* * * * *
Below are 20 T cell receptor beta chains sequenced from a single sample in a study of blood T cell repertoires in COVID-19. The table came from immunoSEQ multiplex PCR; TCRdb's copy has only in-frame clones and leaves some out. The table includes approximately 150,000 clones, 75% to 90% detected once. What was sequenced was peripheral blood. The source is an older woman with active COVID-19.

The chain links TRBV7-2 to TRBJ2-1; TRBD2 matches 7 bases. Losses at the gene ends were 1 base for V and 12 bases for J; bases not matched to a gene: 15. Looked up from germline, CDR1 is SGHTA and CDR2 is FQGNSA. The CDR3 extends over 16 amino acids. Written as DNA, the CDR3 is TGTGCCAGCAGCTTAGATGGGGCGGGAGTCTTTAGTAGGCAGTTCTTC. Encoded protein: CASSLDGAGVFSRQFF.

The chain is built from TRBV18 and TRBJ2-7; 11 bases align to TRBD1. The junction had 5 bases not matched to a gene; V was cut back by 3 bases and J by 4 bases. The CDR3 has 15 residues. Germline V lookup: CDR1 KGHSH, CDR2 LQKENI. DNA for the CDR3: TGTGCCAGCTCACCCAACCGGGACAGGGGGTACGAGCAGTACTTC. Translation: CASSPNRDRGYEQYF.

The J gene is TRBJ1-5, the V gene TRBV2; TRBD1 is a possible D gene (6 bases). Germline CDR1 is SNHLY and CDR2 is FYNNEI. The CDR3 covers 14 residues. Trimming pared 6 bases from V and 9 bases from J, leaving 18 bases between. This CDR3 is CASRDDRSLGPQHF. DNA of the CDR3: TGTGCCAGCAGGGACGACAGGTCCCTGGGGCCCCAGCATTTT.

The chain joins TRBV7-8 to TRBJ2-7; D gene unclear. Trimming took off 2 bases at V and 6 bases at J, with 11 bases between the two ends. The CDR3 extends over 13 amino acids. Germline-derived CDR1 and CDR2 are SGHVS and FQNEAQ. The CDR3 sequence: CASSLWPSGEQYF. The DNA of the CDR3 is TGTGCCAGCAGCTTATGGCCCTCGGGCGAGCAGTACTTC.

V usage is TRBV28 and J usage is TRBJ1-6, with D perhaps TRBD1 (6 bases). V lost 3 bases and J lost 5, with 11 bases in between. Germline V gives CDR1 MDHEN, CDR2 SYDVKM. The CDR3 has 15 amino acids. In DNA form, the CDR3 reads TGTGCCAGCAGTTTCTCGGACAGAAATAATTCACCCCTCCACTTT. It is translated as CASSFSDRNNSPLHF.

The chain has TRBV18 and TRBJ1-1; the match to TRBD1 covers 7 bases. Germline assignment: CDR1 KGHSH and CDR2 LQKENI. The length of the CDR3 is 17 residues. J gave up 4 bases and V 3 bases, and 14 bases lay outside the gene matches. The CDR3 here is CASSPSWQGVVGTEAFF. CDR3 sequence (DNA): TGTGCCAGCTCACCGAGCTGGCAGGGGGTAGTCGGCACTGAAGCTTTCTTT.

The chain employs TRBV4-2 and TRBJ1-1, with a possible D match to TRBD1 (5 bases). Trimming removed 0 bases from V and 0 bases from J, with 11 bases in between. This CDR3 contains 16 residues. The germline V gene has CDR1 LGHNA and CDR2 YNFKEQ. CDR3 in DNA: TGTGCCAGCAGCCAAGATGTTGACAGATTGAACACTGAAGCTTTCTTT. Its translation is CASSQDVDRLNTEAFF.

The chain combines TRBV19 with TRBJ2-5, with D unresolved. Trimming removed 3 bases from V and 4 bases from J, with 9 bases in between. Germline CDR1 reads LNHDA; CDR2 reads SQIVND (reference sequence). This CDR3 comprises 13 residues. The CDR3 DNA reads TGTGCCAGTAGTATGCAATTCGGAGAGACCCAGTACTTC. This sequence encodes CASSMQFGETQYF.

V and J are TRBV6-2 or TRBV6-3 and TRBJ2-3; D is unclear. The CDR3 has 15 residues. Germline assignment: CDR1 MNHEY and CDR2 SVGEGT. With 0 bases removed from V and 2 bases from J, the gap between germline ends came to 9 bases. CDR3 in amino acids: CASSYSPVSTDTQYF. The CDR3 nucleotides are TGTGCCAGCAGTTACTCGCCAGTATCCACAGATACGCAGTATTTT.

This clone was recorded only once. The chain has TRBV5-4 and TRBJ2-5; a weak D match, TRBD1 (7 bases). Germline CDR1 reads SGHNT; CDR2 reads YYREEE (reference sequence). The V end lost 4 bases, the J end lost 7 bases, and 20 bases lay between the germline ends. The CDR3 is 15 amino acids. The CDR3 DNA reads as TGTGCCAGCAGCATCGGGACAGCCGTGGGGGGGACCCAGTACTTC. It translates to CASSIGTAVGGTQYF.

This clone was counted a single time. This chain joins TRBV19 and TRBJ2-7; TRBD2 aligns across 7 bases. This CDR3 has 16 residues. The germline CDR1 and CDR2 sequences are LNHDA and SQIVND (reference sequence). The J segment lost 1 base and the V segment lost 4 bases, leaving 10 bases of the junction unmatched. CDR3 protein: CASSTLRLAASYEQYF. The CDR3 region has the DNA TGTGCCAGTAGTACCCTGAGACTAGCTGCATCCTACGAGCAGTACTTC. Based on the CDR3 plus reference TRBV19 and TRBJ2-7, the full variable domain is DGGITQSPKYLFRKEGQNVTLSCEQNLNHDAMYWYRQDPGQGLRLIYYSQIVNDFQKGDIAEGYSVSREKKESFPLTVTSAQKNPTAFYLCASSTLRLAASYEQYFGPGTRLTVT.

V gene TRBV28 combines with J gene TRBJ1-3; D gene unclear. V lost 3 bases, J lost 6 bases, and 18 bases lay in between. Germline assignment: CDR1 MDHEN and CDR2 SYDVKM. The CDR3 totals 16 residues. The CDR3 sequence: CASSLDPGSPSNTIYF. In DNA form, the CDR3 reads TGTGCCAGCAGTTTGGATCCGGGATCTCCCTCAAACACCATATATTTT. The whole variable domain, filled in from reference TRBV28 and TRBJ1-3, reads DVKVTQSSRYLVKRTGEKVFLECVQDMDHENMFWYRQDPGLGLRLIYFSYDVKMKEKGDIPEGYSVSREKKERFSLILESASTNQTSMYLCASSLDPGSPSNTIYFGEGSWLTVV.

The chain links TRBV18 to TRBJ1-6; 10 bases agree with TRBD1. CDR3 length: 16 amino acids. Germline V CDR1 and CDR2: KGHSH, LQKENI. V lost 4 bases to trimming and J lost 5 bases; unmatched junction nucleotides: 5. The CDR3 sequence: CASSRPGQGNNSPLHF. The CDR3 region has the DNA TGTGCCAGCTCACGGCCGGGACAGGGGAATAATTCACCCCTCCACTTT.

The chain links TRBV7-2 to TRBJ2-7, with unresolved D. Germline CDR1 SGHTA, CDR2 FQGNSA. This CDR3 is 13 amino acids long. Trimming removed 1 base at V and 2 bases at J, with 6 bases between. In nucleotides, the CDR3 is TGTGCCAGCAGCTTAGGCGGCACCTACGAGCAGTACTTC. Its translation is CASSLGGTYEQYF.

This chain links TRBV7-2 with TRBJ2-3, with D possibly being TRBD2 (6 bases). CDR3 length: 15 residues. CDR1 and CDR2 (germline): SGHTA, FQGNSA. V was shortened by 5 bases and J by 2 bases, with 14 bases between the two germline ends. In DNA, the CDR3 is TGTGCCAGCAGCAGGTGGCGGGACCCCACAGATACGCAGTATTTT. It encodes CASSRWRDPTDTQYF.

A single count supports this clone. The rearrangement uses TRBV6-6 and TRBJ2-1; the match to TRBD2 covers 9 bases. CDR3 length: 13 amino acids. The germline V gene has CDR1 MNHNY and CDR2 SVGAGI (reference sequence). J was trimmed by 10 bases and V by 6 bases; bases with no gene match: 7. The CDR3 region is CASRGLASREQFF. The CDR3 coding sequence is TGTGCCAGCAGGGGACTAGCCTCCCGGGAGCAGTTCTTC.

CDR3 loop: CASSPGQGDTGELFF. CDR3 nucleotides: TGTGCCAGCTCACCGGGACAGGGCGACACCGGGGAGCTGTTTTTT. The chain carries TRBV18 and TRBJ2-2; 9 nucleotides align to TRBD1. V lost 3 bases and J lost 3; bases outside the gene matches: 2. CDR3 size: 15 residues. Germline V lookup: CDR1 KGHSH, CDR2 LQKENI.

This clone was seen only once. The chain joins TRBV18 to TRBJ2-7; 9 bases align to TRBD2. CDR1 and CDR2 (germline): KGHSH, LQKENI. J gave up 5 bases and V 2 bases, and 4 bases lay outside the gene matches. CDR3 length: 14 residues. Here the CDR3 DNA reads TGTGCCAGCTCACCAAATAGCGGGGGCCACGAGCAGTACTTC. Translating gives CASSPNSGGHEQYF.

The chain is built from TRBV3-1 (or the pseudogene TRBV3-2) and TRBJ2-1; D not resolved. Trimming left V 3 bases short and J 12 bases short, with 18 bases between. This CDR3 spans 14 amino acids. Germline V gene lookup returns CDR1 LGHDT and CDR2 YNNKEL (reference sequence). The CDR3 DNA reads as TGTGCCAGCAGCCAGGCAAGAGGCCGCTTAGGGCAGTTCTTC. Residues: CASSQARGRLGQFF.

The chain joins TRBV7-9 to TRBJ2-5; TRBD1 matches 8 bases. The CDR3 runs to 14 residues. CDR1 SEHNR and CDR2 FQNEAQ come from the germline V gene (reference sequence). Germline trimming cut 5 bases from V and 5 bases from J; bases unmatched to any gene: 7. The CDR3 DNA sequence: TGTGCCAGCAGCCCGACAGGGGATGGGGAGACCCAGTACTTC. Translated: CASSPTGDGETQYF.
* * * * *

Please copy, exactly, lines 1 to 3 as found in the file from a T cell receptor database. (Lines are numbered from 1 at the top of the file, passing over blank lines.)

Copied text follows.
Below are 20 T cell receptor beta chains sequenced from a single sample in a study of blood T cell repertoires in COVID-19. The table came from immunoSEQ multiplex PCR; TCRdb's copy has only in-frame clones and leaves some out. The table includes approximately 150,000 clones, 75% to 90% detected once. What was sequenced was peripheral blood. The source is an older woman with active COVID-19.

The chain links TRBV7-2 to TRBJ2-1; TRBD2 matches 7 bases. Losses at the gene ends were 1 base for V and 12 bases for J; bases not matched to a gene: 15. Looked up from germline, CDR1 is SGHTA and CDR2 is FQGNSA. The CDR3 extends over 16 amino acids. Written as DNA, the CDR3 is TGTGCCAGCAGCTTAGATGGGGCGGGAGTCTTTAGTAGGCAGTTCTTC. Encoded protein: CASSLDGAGVFSRQFF.

The chain is built from TRBV18 and TRBJ2-7; 11 bases align to TRBD1. The junction had 5 bases not matched to a gene; V was cut back by 3 bases and J by 4 bases. The CDR3 has 15 residues. Germline V lookup: CDR1 KGHSH, CDR2 LQKENI. DNA for the CDR3: TGTGCCAGCTCACCCAACCGGGACAGGGGGTACGAGCAGTACTTC. Translation: CASSPNRDRGYEQYF.